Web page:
Page Three: How the Sausage Gets Made
A few words on the Day Without a Woman strike
I'm putting the finishing touches on this column on Tuesday, the day before a planned mass strike by women scheduled to coincide with International Women's Day. In the model of last month's A Day Without Immigrants, the strike is meant to demonstrate the essentialness of women – in the workforce, in the home, as economic drivers – by dramatically lessening or stopping altogether the functions we perform every day. A fine idea in theory, but a lot more fraught in practice, which is why strike organizers have encouraged women to show solidarity any way they can: in a full stoppage of work, a day off from shopping, a shifting of parental duties to a partner, or simply wearing red to mark the day.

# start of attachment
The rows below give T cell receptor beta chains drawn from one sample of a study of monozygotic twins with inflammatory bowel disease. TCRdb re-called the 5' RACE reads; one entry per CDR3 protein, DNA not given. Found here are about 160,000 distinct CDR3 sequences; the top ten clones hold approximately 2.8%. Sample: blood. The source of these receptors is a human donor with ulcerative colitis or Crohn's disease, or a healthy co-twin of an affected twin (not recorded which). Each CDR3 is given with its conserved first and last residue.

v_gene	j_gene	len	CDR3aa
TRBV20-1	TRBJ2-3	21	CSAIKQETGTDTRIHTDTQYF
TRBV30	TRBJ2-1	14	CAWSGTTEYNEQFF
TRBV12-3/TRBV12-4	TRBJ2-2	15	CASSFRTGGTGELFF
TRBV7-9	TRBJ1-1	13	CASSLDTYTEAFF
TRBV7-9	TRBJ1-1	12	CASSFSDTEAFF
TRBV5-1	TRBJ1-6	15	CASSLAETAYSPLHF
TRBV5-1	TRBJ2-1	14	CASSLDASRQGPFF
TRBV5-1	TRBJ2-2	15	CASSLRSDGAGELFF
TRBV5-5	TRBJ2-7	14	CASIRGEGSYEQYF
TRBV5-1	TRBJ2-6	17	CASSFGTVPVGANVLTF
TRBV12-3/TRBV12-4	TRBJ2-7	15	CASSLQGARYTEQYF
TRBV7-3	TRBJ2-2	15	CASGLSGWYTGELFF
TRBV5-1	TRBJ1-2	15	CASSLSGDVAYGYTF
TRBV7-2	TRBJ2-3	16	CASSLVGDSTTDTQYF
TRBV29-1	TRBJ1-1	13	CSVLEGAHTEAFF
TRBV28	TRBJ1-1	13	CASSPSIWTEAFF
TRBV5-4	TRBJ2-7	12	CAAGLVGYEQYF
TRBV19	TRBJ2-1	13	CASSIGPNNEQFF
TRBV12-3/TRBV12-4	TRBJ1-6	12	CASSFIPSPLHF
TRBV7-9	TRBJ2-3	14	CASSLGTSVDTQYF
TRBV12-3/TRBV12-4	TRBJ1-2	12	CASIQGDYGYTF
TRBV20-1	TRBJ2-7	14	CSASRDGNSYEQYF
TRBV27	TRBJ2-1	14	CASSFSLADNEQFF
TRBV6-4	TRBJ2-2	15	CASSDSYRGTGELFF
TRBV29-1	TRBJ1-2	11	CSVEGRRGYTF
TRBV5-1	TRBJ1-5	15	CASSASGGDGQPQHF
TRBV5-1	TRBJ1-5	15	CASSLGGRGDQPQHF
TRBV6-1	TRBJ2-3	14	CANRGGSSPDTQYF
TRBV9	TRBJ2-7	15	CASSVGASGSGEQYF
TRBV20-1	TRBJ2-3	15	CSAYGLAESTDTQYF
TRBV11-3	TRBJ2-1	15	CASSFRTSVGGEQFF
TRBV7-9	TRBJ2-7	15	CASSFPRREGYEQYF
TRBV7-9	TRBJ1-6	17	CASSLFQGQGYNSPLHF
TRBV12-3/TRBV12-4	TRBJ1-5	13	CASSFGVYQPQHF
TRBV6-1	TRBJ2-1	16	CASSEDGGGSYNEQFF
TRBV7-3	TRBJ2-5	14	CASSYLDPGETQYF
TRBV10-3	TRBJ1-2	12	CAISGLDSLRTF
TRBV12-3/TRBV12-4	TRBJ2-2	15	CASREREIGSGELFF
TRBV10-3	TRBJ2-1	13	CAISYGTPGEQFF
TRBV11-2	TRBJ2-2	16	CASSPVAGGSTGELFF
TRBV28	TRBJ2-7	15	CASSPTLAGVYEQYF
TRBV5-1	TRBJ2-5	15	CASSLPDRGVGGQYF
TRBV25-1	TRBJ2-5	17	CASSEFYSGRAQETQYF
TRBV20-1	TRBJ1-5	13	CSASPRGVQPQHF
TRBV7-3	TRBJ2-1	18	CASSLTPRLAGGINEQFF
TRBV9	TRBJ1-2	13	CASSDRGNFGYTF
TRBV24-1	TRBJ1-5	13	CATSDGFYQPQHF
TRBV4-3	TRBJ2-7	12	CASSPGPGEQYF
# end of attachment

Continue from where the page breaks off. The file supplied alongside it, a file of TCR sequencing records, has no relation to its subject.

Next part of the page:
Locally, the call to action has been muted, for good reason. Texas is an "at-will" state, meaning employers can fire workers without cause or warning. There's no protection for protesting for women's rights. Even sympathetic employers will likely expect women to make sure their duties are covered, either by doing them in advance or training male colleagues to do them in their stead. Most mothers can't actually take a day off from the care and feeding and general making-sure-nobody-loses-a-limb required of child-rearing. Further, there are millions of women in, well, let's call them the extra-essential roles – in emergency services, in schools, in mass transit – whose wide-scale absence could trigger real chaos. Frankly, from my perch on Tuesday, the strike seems doomed to failure.
Which is precisely the point: If all women sat the day out, well, we'd be screwed.